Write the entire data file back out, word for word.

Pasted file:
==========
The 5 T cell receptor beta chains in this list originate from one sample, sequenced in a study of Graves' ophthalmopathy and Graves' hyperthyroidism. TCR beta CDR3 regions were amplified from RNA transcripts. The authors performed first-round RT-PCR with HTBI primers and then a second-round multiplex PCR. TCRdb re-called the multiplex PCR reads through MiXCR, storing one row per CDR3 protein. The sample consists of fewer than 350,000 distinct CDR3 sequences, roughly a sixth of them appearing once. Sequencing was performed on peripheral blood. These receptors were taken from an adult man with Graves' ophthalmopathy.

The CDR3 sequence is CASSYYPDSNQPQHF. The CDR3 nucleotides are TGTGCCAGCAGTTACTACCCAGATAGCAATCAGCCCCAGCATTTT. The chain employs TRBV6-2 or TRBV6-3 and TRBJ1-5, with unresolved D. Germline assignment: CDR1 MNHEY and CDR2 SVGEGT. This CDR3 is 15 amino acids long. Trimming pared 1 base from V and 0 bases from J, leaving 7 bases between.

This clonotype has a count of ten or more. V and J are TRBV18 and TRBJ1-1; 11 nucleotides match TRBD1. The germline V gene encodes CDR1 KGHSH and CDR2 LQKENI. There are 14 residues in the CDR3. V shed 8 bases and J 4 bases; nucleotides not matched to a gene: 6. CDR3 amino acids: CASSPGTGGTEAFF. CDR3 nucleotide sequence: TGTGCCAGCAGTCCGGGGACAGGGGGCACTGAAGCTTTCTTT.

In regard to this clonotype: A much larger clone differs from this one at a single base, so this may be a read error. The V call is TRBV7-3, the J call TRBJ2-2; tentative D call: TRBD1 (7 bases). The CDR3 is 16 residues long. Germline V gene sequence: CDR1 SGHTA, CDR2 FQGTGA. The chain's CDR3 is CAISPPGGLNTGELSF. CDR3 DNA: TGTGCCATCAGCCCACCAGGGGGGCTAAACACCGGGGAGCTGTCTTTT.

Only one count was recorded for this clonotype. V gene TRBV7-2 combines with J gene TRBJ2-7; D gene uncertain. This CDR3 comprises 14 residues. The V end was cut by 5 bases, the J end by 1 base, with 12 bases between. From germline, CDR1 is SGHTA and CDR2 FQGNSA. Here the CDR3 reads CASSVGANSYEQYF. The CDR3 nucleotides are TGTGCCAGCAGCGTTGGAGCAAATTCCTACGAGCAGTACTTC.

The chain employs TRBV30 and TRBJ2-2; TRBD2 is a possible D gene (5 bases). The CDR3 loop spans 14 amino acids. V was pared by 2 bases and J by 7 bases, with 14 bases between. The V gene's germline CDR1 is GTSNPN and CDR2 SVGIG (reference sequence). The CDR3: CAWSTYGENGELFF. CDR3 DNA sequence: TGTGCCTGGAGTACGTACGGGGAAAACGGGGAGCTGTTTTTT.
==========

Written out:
The 5 T cell receptor beta chains in this list originate from one sample, sequenced in a study of Graves' ophthalmopathy and Graves' hyperthyroidism. TCR beta CDR3 regions were amplified from RNA transcripts. The authors performed first-round RT-PCR with HTBI primers and then a second-round multiplex PCR. TCRdb re-called the multiplex PCR reads through MiXCR, storing one row per CDR3 protein. The sample consists of fewer than 350,000 distinct CDR3 sequences, roughly a sixth of them appearing once. Sequencing was performed on peripheral blood. These receptors were taken from an adult man with Graves' ophthalmopathy.

The CDR3 sequence is CASSYYPDSNQPQHF. The CDR3 nucleotides are TGTGCCAGCAGTTACTACCCAGATAGCAATCAGCCCCAGCATTTT. The chain employs TRBV6-2 or TRBV6-3 and TRBJ1-5, with unresolved D. Germline assignment: CDR1 MNHEY and CDR2 SVGEGT. This CDR3 is 15 amino acids long. Trimming pared 1 base from V and 0 bases from J, leaving 7 bases between.

This clonotype has a count of ten or more. V and J are TRBV18 and TRBJ1-1; 11 nucleotides match TRBD1. The germline V gene encodes CDR1 KGHSH and CDR2 LQKENI. There are 14 residues in the CDR3. V shed 8 bases and J 4 bases; nucleotides not matched to a gene: 6. CDR3 amino acids: CASSPGTGGTEAFF. CDR3 nucleotide sequence: TGTGCCAGCAGTCCGGGGACAGGGGGCACTGAAGCTTTCTTT.

In regard to this clonotype: A much larger clone differs from this one at a single base, so this may be a read error. The V call is TRBV7-3, the J call TRBJ2-2; tentative D call: TRBD1 (7 bases). The CDR3 is 16 residues long. Germline V gene sequence: CDR1 SGHTA, CDR2 FQGTGA. The chain's CDR3 is CAISPPGGLNTGELSF. CDR3 DNA: TGTGCCATCAGCCCACCAGGGGGGCTAAACACCGGGGAGCTGTCTTTT.

Only one count was recorded for this clonotype. V gene TRBV7-2 combines with J gene TRBJ2-7; D gene uncertain. This CDR3 comprises 14 residues. The V end was cut by 5 bases, the J end by 1 base, with 12 bases between. From germline, CDR1 is SGHTA and CDR2 FQGNSA. Here the CDR3 reads CASSVGANSYEQYF. The CDR3 nucleotides are TGTGCCAGCAGCGTTGGAGCAAATTCCTACGAGCAGTACTTC.

The chain employs TRBV30 and TRBJ2-2; TRBD2 is a possible D gene (5 bases). The CDR3 loop spans 14 amino acids. V was pared by 2 bases and J by 7 bases, with 14 bases between. The V gene's germline CDR1 is GTSNPN and CDR2 SVGIG (reference sequence). The CDR3: CAWSTYGENGELFF. CDR3 DNA sequence: TGTGCCTGGAGTACGTACGGGGAAAACGGGGAGCTGTTTTTT.